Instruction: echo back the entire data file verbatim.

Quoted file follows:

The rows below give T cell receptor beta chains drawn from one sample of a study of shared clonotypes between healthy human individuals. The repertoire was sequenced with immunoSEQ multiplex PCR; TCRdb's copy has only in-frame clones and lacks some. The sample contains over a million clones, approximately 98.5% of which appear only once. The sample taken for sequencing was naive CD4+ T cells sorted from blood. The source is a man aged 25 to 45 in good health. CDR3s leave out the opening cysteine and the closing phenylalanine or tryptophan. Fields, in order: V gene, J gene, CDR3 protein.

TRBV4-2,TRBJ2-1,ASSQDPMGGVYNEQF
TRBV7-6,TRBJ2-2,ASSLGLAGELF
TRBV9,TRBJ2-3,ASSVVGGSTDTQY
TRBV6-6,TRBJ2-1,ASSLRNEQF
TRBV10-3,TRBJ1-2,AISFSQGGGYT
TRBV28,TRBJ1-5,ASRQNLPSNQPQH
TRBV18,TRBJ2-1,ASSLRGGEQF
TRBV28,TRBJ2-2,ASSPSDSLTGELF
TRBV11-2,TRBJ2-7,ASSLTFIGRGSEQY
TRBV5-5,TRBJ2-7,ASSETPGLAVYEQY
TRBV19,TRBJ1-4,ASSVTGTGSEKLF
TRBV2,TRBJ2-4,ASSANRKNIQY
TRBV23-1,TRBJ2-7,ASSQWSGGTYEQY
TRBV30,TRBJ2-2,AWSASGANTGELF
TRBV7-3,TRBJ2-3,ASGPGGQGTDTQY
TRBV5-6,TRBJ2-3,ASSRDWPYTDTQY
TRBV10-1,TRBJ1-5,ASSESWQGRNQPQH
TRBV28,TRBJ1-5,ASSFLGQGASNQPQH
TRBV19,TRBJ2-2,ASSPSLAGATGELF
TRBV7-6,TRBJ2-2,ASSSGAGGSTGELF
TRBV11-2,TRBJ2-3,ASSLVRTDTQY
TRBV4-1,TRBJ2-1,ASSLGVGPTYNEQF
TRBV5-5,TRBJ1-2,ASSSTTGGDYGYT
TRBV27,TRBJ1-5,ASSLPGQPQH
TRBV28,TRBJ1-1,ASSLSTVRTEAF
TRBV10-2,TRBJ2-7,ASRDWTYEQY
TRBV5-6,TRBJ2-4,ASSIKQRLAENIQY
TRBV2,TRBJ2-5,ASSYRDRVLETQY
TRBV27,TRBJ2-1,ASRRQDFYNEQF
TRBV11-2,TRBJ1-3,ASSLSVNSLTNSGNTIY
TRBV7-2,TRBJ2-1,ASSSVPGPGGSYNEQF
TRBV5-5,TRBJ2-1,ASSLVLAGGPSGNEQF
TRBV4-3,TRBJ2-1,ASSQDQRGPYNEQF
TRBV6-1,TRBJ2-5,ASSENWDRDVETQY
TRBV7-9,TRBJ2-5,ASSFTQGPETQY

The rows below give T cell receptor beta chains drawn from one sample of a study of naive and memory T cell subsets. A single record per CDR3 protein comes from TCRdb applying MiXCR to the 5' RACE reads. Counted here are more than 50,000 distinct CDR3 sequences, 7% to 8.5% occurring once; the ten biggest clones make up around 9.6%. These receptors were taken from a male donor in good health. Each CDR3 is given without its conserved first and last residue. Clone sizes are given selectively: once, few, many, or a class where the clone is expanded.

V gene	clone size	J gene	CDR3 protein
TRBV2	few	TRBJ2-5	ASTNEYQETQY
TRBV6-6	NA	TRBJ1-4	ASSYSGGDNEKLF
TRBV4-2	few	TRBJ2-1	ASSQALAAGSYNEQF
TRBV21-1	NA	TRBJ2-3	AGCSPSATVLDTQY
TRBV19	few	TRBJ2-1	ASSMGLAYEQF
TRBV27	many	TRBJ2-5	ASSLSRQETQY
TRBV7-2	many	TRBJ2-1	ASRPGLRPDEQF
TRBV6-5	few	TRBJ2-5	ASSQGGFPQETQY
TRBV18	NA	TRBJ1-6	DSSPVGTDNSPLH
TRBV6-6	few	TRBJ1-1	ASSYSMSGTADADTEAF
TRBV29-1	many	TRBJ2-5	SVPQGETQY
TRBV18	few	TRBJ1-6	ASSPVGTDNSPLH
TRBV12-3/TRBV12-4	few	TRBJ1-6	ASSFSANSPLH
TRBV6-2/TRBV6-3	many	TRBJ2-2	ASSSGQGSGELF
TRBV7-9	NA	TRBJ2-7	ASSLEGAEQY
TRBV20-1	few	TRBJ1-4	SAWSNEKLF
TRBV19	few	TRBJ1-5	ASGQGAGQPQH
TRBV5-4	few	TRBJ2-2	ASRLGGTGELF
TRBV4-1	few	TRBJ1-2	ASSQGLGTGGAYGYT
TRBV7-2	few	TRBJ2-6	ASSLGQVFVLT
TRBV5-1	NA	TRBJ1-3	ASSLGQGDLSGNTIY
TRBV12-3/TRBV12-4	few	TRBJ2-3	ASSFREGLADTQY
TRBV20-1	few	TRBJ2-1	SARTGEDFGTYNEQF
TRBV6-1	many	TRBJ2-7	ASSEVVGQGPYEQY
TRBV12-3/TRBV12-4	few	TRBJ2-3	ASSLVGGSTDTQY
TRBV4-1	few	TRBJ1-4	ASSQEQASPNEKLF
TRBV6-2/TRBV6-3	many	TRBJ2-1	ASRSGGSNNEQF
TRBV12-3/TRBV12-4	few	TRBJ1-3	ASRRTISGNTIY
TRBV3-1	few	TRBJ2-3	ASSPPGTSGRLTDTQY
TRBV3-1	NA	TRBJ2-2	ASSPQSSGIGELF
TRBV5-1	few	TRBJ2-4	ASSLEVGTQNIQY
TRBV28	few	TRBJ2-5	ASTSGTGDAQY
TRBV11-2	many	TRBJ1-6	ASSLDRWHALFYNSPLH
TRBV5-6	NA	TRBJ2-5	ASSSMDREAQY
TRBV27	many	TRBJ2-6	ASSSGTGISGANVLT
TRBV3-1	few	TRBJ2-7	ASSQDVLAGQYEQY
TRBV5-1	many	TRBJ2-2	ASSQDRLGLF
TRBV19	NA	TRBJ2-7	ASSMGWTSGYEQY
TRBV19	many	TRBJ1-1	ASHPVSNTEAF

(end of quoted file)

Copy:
The rows below give T cell receptor beta chains drawn from one sample of a study of shared clonotypes between healthy human individuals. The repertoire was sequenced with immunoSEQ multiplex PCR; TCRdb's copy has only in-frame clones and lacks some. The sample contains over a million clones, approximately 98.5% of which appear only once. The sample taken for sequencing was naive CD4+ T cells sorted from blood. The source is a man aged 25 to 45 in good health. CDR3s leave out the opening cysteine and the closing phenylalanine or tryptophan. Fields, in order: V gene, J gene, CDR3 protein.

TRBV4-2,TRBJ2-1,ASSQDPMGGVYNEQF
TRBV7-6,TRBJ2-2,ASSLGLAGELF
TRBV9,TRBJ2-3,ASSVVGGSTDTQY
TRBV6-6,TRBJ2-1,ASSLRNEQF
TRBV10-3,TRBJ1-2,AISFSQGGGYT
TRBV28,TRBJ1-5,ASRQNLPSNQPQH
TRBV18,TRBJ2-1,ASSLRGGEQF
TRBV28,TRBJ2-2,ASSPSDSLTGELF
TRBV11-2,TRBJ2-7,ASSLTFIGRGSEQY
TRBV5-5,TRBJ2-7,ASSETPGLAVYEQY
TRBV19,TRBJ1-4,ASSVTGTGSEKLF
TRBV2,TRBJ2-4,ASSANRKNIQY
TRBV23-1,TRBJ2-7,ASSQWSGGTYEQY
TRBV30,TRBJ2-2,AWSASGANTGELF
TRBV7-3,TRBJ2-3,ASGPGGQGTDTQY
TRBV5-6,TRBJ2-3,ASSRDWPYTDTQY
TRBV10-1,TRBJ1-5,ASSESWQGRNQPQH
TRBV28,TRBJ1-5,ASSFLGQGASNQPQH
TRBV19,TRBJ2-2,ASSPSLAGATGELF
TRBV7-6,TRBJ2-2,ASSSGAGGSTGELF
TRBV11-2,TRBJ2-3,ASSLVRTDTQY
TRBV4-1,TRBJ2-1,ASSLGVGPTYNEQF
TRBV5-5,TRBJ1-2,ASSSTTGGDYGYT
TRBV27,TRBJ1-5,ASSLPGQPQH
TRBV28,TRBJ1-1,ASSLSTVRTEAF
TRBV10-2,TRBJ2-7,ASRDWTYEQY
TRBV5-6,TRBJ2-4,ASSIKQRLAENIQY
TRBV2,TRBJ2-5,ASSYRDRVLETQY
TRBV27,TRBJ2-1,ASRRQDFYNEQF
TRBV11-2,TRBJ1-3,ASSLSVNSLTNSGNTIY
TRBV7-2,TRBJ2-1,ASSSVPGPGGSYNEQF
TRBV5-5,TRBJ2-1,ASSLVLAGGPSGNEQF
TRBV4-3,TRBJ2-1,ASSQDQRGPYNEQF
TRBV6-1,TRBJ2-5,ASSENWDRDVETQY
TRBV7-9,TRBJ2-5,ASSFTQGPETQY

The rows below give T cell receptor beta chains drawn from one sample of a study of naive and memory T cell subsets. A single record per CDR3 protein comes from TCRdb applying MiXCR to the 5' RACE reads. Counted here are more than 50,000 distinct CDR3 sequences, 7% to 8.5% occurring once; the ten biggest clones make up around 9.6%. These receptors were taken from a male donor in good health. Each CDR3 is given without its conserved first and last residue. Clone sizes are given selectively: once, few, many, or a class where the clone is expanded.

V gene	clone size	J gene	CDR3 protein
TRBV2	few	TRBJ2-5	ASTNEYQETQY
TRBV6-6	NA	TRBJ1-4	ASSYSGGDNEKLF
TRBV4-2	few	TRBJ2-1	ASSQALAAGSYNEQF
TRBV21-1	NA	TRBJ2-3	AGCSPSATVLDTQY
TRBV19	few	TRBJ2-1	ASSMGLAYEQF
TRBV27	many	TRBJ2-5	ASSLSRQETQY
TRBV7-2	many	TRBJ2-1	ASRPGLRPDEQF
TRBV6-5	few	TRBJ2-5	ASSQGGFPQETQY
TRBV18	NA	TRBJ1-6	DSSPVGTDNSPLH
TRBV6-6	few	TRBJ1-1	ASSYSMSGTADADTEAF
TRBV29-1	many	TRBJ2-5	SVPQGETQY
TRBV18	few	TRBJ1-6	ASSPVGTDNSPLH
TRBV12-3/TRBV12-4	few	TRBJ1-6	ASSFSANSPLH
TRBV6-2/TRBV6-3	many	TRBJ2-2	ASSSGQGSGELF
TRBV7-9	NA	TRBJ2-7	ASSLEGAEQY
TRBV20-1	few	TRBJ1-4	SAWSNEKLF
TRBV19	few	TRBJ1-5	ASGQGAGQPQH
TRBV5-4	few	TRBJ2-2	ASRLGGTGELF
TRBV4-1	few	TRBJ1-2	ASSQGLGTGGAYGYT
TRBV7-2	few	TRBJ2-6	ASSLGQVFVLT
TRBV5-1	NA	TRBJ1-3	ASSLGQGDLSGNTIY
TRBV12-3/TRBV12-4	few	TRBJ2-3	ASSFREGLADTQY
TRBV20-1	few	TRBJ2-1	SARTGEDFGTYNEQF
TRBV6-1	many	TRBJ2-7	ASSEVVGQGPYEQY
TRBV12-3/TRBV12-4	few	TRBJ2-3	ASSLVGGSTDTQY
TRBV4-1	few	TRBJ1-4	ASSQEQASPNEKLF
TRBV6-2/TRBV6-3	many	TRBJ2-1	ASRSGGSNNEQF
TRBV12-3/TRBV12-4	few	TRBJ1-3	ASRRTISGNTIY
TRBV3-1	few	TRBJ2-3	ASSPPGTSGRLTDTQY
TRBV3-1	NA	TRBJ2-2	ASSPQSSGIGELF
TRBV5-1	few	TRBJ2-4	ASSLEVGTQNIQY
TRBV28	few	TRBJ2-5	ASTSGTGDAQY
TRBV11-2	many	TRBJ1-6	ASSLDRWHALFYNSPLH
TRBV5-6	NA	TRBJ2-5	ASSSMDREAQY
TRBV27	many	TRBJ2-6	ASSSGTGISGANVLT
TRBV3-1	few	TRBJ2-7	ASSQDVLAGQYEQY
TRBV5-1	many	TRBJ2-2	ASSQDRLGLF
TRBV19	NA	TRBJ2-7	ASSMGWTSGYEQY
TRBV19	many	TRBJ1-1	ASHPVSNTEAF